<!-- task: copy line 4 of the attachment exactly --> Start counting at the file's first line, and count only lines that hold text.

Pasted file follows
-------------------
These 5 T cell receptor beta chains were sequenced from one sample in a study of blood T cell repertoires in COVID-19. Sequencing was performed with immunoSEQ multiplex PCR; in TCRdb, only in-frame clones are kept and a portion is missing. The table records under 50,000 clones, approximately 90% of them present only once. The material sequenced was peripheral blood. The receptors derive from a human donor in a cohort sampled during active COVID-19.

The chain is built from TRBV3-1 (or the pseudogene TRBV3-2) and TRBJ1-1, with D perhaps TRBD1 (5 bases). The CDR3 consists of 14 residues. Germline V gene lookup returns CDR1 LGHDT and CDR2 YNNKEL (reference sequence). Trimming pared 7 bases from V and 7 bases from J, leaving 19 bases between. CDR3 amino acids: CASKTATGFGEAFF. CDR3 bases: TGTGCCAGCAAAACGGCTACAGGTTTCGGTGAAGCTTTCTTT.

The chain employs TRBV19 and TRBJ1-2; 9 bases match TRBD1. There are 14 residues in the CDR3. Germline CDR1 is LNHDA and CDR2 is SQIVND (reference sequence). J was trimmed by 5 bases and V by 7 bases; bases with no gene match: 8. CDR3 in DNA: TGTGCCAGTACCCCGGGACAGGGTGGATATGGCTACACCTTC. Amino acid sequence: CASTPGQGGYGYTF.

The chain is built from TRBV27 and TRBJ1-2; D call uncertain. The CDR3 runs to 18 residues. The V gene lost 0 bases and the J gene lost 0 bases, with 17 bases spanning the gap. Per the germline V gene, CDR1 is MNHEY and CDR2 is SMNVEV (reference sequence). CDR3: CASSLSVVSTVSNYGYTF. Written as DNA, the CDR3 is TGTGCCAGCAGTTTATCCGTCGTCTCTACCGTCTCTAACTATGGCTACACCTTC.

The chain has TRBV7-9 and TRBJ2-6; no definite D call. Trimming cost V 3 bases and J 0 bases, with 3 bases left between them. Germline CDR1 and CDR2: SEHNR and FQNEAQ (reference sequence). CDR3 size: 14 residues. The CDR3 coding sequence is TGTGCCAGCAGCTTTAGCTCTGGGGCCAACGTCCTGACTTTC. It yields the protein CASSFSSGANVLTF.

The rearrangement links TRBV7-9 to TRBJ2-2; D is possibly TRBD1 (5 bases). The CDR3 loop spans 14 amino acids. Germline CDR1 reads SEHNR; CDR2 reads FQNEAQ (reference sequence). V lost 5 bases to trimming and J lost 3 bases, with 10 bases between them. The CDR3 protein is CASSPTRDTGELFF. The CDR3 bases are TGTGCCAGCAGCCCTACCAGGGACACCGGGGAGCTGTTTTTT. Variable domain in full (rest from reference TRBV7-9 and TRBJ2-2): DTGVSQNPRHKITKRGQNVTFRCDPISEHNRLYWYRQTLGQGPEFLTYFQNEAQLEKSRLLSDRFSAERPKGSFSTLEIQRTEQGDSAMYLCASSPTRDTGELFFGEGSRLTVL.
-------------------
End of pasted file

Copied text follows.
The chain is built from TRBV27 and TRBJ1-2; D call uncertain. The CDR3 runs to 18 residues. The V gene lost 0 bases and the J gene lost 0 bases, with 17 bases spanning the gap. Per the germline V gene, CDR1 is MNHEY and CDR2 is SMNVEV (reference sequence). CDR3: CASSLSVVSTVSNYGYTF. Written as DNA, the CDR3 is TGTGCCAGCAGTTTATCCGTCGTCTCTACCGTCTCTAACTATGGCTACACCTTC.